It’s time to get intentional and do the work to build an influential support community that will help you elevate and stretch beyond your current level. The fact is we simply cannot manifest our most thrilling dreams by trying to hack it out alone and in a vacuum. We need others who’ve already achieved great success and impact who can uplift and support us and advance our causes by opening doors for us while we’re not in the room. And we need to stop feeling ashamed, humiliated and “less than” because we’re not where we want to be.
It’s been exactly those times that I finally openly admitted to influential supporters and advisors that things weren’t going well in my career or business that allowed my problems to shift and be solved. When we muster the bravery to admit—and take accountability for—addressing our core problems and challenges head on, then we will experience the growth we’re needing.
Find new ways to be of service and demonstrate your potential to your influential supporters
Once you start building a powerful network, support those in your network. Ask how you can help your ambassadors and supporters. What do they need that you can offer and provide? What introductions can you make for them? What skill do you have that may be helpful to them?
Maybe you’re a fantastic writer and can help your sponsor or mentor by rewriting their bio or polishing up their Linkedin profile. Or maybe you’re a wizard using Canva and can help your advisor create some beautiful new images and quotes to share on Instagram.
Don’t focus your efforts solely on you and how you want to make more money or build more success. Think about important ways you can help the people in your network to thrive and grow. It feels enlivening to be of service and use your talents and gifts in ways that help others. Secondly, it is highly generative and creates more growth for all involved. As your supporters grow and flourish, so will you.
Speak up more bravely and confidently about the new work you’re thinking you want to do (even if you don’t have it all nailed down yet)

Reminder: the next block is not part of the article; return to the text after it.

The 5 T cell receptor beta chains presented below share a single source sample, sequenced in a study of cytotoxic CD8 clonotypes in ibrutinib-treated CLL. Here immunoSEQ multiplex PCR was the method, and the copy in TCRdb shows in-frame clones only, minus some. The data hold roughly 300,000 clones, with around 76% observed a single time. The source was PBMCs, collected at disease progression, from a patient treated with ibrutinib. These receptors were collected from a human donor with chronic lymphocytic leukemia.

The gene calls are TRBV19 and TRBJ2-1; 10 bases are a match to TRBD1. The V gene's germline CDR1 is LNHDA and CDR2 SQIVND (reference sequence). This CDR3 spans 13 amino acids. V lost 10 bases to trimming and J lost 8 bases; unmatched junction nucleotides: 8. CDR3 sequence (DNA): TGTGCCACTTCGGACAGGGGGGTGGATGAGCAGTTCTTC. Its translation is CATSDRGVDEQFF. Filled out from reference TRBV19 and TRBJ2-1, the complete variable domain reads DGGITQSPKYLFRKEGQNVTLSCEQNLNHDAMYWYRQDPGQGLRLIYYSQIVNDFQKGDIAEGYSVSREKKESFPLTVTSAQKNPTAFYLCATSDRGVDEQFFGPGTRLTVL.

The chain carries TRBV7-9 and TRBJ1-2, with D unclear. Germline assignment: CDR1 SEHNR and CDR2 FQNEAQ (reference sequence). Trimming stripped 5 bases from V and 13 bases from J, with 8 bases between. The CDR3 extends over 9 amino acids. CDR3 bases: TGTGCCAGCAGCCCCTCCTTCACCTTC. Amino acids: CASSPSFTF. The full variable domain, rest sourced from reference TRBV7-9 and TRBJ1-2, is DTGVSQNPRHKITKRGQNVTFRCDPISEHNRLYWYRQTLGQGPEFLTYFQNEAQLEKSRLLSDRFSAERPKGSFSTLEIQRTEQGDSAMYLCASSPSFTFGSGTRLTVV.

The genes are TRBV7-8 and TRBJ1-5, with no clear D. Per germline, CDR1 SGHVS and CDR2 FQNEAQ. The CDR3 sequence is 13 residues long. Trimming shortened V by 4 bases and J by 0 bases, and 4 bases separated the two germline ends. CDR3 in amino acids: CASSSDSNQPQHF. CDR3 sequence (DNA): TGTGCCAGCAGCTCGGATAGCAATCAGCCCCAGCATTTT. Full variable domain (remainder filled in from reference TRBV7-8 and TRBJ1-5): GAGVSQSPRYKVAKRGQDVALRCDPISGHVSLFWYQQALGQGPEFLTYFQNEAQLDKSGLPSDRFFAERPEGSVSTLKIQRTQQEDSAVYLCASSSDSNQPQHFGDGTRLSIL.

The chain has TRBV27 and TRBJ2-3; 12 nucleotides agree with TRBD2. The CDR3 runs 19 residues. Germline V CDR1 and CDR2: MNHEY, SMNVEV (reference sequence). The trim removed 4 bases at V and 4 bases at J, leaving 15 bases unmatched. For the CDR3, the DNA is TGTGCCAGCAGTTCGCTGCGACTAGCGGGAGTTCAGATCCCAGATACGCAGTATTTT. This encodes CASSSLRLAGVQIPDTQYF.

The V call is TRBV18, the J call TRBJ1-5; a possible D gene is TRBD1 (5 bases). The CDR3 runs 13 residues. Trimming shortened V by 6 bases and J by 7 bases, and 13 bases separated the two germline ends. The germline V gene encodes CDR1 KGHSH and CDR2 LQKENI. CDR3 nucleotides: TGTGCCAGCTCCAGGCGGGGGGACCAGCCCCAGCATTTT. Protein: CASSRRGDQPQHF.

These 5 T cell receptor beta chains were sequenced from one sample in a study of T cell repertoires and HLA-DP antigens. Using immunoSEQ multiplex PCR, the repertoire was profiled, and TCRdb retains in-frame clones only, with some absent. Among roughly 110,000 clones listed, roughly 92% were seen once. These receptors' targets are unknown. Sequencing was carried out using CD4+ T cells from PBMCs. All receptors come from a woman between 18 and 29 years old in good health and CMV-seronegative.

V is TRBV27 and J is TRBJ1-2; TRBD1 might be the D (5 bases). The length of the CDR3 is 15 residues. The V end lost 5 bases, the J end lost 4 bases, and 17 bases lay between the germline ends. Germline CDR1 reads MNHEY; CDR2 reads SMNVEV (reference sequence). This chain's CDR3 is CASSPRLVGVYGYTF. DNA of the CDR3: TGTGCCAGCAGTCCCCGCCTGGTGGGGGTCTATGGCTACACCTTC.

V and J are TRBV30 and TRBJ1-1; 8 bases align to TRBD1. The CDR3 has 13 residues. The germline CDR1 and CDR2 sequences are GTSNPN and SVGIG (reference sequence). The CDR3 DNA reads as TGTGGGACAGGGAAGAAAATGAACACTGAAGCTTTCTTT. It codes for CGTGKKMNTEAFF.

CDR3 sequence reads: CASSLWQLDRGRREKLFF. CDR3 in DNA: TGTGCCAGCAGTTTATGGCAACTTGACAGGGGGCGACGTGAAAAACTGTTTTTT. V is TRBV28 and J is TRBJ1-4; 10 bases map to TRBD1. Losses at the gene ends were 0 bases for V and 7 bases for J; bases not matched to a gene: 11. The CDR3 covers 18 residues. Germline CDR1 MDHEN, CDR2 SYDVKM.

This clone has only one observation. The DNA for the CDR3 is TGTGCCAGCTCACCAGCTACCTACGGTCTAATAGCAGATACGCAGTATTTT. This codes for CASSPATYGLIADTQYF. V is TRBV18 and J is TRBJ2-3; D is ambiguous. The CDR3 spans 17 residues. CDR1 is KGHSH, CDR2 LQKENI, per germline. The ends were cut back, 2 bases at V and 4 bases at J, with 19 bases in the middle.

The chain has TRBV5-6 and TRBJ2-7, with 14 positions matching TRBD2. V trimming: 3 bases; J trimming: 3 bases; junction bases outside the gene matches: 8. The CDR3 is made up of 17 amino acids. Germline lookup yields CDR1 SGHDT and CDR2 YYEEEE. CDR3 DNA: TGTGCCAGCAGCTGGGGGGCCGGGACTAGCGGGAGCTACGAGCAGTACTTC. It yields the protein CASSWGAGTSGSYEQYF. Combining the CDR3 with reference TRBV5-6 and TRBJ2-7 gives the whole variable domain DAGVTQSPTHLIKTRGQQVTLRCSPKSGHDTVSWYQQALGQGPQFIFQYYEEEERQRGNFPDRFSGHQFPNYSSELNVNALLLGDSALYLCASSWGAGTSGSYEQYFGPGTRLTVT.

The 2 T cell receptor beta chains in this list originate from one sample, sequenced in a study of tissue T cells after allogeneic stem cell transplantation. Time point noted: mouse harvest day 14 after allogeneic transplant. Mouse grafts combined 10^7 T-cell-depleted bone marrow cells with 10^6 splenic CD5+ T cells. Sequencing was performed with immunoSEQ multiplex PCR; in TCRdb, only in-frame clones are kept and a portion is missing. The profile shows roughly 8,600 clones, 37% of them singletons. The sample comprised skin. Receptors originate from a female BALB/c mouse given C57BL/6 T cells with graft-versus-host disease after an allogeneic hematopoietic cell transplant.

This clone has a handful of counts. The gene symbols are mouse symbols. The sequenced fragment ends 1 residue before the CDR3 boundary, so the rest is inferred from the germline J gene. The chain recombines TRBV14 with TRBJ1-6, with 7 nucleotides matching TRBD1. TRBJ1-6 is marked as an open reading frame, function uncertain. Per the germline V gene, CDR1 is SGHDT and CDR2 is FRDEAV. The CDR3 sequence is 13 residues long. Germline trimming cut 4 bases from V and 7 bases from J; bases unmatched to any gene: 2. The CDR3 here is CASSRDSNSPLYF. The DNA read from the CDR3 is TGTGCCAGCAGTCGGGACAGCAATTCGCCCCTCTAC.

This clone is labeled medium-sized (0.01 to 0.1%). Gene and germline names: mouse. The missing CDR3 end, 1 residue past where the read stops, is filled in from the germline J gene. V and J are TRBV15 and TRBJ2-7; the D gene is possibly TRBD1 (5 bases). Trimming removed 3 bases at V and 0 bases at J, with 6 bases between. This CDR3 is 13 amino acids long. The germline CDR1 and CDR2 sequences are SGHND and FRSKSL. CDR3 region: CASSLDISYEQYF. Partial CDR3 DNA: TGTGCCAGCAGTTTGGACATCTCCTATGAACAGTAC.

So many professionals tell me that they have an idea of what they want to do in the next juncture of their career, but because they’re not 100% clear about it, they don’t feel comfortable talking about it or sharing the vision with anyone else. That’s a big mistake.
You can’t move forward with your idea or vision for the next chapter if you won’t talk about it. People are very resistant to share about their new ideas or potential new directions for three key reasons: 1) they’re afraid that their current circle of colleagues and friends may think the idea is silly or that they’ll get negative pushback, 2) they fear their ideas aren’t good or sound enough, or 3) they fear that if they don’t have a clear idea of how to execute on their vision, or what the new direction is with absolutely clarity, that it’s not worthy of being discussed. These are faulty reasons for staying quiet.
Yes, in certain circumstances you might want to keep your innovative career or business ideas to yourself until a specific point along the development path where you’ve vetting them more fully. But in general, if you won’t talk about what you’re thinking about and hoping to create, you can’t build support for it. And we need a great deal of powerful support if we’re to achieve the biggest, most thrilling dreams and visions we have for our lives.
During this pandemic—when you may have more time to think and evaluate where you are today and where you want to be in the future, take empowered steps that will help you gain more control over your future. This is a perfect opportunity to put yourself first, finally, and decide what you want for your life and make the changes you need, to achieve those thrilling goals and visions.